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It's not a queen cell, just some wacky comb that they sometimes build on plastic foundation. Scrape it off & straighten the comb before putting the frame back in the super.
 

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I don't want to say "badly" drawn comb, bees will use any space they can in a hive. When I see this type of comb, and yes I've had it, is usually the results of too much space between frames. Whenever you work your hives, just before you close up, make sure you take your hive tool and pry your fames towards the center from both side. This will close the gaps between frame and provide proper bee space. All frame ears should be touching-do not spread the frames to equalize spaces across the hive box-leave the space between the outer frames and hive box open-this will ventilate the hive and provide space for movement to upper boxes for your foragers.
 

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Also don't use 9 frames in a 10 frame honey super to get thicker comb until you have the comb drawn first at normal depth with 10 frames.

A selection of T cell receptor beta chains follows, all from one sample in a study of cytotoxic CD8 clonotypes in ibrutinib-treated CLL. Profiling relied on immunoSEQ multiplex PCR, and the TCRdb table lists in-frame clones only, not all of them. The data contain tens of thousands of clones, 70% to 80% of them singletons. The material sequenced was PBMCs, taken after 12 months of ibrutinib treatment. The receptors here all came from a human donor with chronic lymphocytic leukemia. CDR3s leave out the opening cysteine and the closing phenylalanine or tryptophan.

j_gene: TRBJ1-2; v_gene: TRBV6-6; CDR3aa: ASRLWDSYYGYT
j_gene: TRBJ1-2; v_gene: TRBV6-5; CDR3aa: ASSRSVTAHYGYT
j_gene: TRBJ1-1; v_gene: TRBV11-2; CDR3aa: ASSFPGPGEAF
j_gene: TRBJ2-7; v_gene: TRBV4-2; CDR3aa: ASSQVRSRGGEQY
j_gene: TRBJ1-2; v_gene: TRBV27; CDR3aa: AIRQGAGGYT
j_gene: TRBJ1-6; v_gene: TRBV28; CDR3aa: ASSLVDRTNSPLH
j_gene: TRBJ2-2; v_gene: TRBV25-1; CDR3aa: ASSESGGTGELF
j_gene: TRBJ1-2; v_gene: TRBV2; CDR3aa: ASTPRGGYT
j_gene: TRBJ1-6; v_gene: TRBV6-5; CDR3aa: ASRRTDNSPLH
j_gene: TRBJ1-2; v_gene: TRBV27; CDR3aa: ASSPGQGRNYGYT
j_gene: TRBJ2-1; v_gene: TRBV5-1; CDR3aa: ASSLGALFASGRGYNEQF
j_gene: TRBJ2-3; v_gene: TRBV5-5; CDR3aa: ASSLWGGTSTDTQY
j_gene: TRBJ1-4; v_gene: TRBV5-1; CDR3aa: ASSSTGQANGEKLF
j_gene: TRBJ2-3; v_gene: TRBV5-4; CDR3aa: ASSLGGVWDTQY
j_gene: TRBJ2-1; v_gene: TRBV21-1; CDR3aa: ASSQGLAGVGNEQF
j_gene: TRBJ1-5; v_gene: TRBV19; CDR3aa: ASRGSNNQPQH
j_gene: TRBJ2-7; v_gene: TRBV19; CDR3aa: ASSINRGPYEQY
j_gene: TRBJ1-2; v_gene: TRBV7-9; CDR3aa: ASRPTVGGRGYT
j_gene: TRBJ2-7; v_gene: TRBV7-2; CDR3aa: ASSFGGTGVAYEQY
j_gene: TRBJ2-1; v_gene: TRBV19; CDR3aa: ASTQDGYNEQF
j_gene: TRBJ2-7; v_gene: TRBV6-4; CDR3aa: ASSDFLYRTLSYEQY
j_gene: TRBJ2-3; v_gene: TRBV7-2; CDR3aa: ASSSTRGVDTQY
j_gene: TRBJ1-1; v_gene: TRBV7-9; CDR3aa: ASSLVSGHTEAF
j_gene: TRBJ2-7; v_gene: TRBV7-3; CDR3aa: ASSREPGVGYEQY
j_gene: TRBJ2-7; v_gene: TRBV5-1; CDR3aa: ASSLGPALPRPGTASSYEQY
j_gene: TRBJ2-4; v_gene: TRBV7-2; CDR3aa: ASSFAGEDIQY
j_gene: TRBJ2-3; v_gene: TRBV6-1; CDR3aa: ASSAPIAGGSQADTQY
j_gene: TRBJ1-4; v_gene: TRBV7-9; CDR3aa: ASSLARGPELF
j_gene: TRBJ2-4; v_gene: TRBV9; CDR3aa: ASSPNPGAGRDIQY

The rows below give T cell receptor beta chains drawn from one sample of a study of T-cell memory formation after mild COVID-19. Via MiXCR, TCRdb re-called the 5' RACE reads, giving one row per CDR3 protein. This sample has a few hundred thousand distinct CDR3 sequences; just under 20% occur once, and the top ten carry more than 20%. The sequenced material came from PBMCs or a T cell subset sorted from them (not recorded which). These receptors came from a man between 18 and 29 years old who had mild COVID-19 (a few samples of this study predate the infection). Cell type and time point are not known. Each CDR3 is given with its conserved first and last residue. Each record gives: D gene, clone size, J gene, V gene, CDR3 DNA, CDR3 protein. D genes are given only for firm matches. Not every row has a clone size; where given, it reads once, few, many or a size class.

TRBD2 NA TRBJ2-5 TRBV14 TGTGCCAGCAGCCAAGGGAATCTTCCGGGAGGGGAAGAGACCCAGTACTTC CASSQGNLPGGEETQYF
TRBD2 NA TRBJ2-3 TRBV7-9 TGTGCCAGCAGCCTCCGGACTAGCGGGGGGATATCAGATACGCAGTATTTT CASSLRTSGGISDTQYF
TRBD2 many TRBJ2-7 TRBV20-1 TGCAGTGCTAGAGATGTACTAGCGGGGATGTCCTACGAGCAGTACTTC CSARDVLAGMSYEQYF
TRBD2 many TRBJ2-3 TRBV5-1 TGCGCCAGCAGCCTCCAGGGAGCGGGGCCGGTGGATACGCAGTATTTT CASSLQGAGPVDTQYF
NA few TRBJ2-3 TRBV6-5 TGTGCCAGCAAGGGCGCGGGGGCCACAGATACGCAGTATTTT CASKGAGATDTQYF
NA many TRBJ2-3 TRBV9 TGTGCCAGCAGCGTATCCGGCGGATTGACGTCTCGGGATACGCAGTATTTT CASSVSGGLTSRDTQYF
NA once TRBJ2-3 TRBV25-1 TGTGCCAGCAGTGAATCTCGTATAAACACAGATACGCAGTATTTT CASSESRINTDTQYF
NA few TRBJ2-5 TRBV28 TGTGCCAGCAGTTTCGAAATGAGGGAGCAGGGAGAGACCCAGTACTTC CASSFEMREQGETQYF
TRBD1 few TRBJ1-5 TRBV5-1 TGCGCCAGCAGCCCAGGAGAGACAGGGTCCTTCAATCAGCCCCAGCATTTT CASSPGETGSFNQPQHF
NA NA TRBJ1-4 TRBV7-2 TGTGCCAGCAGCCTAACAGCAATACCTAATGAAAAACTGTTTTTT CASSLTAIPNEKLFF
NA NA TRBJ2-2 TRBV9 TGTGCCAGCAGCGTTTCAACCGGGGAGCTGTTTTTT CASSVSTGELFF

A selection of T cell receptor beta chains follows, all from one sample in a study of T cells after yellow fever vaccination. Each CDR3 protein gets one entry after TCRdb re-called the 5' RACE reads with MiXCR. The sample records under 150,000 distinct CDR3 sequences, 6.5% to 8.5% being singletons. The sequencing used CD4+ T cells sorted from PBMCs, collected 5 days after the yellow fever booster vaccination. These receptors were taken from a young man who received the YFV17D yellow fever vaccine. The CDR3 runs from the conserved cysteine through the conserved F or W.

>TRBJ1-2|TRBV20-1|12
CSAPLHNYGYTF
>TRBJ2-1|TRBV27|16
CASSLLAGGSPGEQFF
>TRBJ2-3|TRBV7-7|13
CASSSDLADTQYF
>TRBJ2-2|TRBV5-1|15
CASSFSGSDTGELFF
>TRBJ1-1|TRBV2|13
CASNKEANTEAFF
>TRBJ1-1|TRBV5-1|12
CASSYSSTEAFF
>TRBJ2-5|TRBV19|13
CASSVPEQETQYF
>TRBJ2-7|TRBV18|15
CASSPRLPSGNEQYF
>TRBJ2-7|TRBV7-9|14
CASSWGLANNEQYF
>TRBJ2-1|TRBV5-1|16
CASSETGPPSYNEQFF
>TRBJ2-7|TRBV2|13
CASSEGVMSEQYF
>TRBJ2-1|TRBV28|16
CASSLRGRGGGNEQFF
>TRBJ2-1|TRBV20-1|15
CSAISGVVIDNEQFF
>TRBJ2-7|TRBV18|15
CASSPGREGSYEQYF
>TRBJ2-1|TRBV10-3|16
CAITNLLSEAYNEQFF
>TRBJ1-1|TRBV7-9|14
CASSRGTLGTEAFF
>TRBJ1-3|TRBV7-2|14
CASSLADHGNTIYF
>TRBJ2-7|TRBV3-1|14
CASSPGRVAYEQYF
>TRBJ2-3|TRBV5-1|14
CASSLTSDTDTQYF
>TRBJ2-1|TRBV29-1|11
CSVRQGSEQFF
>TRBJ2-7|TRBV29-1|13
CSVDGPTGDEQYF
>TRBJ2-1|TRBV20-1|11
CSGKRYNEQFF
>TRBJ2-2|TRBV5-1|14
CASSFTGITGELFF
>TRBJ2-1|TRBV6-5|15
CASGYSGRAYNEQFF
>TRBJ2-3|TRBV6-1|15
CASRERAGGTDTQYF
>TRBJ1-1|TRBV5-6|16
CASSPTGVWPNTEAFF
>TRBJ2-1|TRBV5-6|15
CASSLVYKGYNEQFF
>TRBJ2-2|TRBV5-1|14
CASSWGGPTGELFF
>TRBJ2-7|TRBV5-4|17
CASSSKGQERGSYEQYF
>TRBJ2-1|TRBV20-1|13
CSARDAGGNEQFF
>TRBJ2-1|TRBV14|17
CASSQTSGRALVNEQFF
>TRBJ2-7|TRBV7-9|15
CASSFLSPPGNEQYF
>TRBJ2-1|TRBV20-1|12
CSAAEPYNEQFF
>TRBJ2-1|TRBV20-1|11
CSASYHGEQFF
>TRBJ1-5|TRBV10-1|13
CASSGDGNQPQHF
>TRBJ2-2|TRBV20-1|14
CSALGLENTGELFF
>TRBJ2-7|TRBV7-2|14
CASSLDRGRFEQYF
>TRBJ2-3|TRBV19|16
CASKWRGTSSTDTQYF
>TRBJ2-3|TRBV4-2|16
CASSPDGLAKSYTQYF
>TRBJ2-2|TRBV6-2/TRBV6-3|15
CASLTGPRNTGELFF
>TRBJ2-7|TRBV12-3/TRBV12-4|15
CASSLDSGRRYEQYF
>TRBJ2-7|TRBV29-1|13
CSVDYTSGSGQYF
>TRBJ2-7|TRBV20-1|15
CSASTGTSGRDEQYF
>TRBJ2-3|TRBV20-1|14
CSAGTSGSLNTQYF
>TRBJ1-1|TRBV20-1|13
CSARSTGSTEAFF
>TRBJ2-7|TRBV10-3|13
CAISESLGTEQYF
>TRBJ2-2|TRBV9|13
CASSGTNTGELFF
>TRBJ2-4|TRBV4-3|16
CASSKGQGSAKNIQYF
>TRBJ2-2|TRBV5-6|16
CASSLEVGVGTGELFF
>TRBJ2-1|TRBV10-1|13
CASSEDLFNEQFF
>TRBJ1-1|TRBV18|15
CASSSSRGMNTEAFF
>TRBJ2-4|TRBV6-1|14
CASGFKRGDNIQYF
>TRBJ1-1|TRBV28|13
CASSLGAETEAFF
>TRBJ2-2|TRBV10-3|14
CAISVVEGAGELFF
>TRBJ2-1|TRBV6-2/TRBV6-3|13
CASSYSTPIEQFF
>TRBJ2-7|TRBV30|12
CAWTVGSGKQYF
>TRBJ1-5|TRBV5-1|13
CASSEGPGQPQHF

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Italian breed, 1 colony (my first ever), 10-frame hive
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I don't want to say "badly" drawn comb, bees will use any space they can in a hive. When I see this type of comb, and yes I've had it, is usually the results of too much space between frames. Whenever you work your hives, just before you close up, make sure you take your hive tool and pry your fames towards the center from both side. This will close the gaps between frame and provide proper bee space. All frame ears should be touching-do not spread the frames to equalize spaces across the hive box-leave the space between the outer frames and hive box open-this will ventilate the hive and provide space for movement to upper boxes for your foragers.
This is helpful advice for a new beekeeper like me. Thank you.
 
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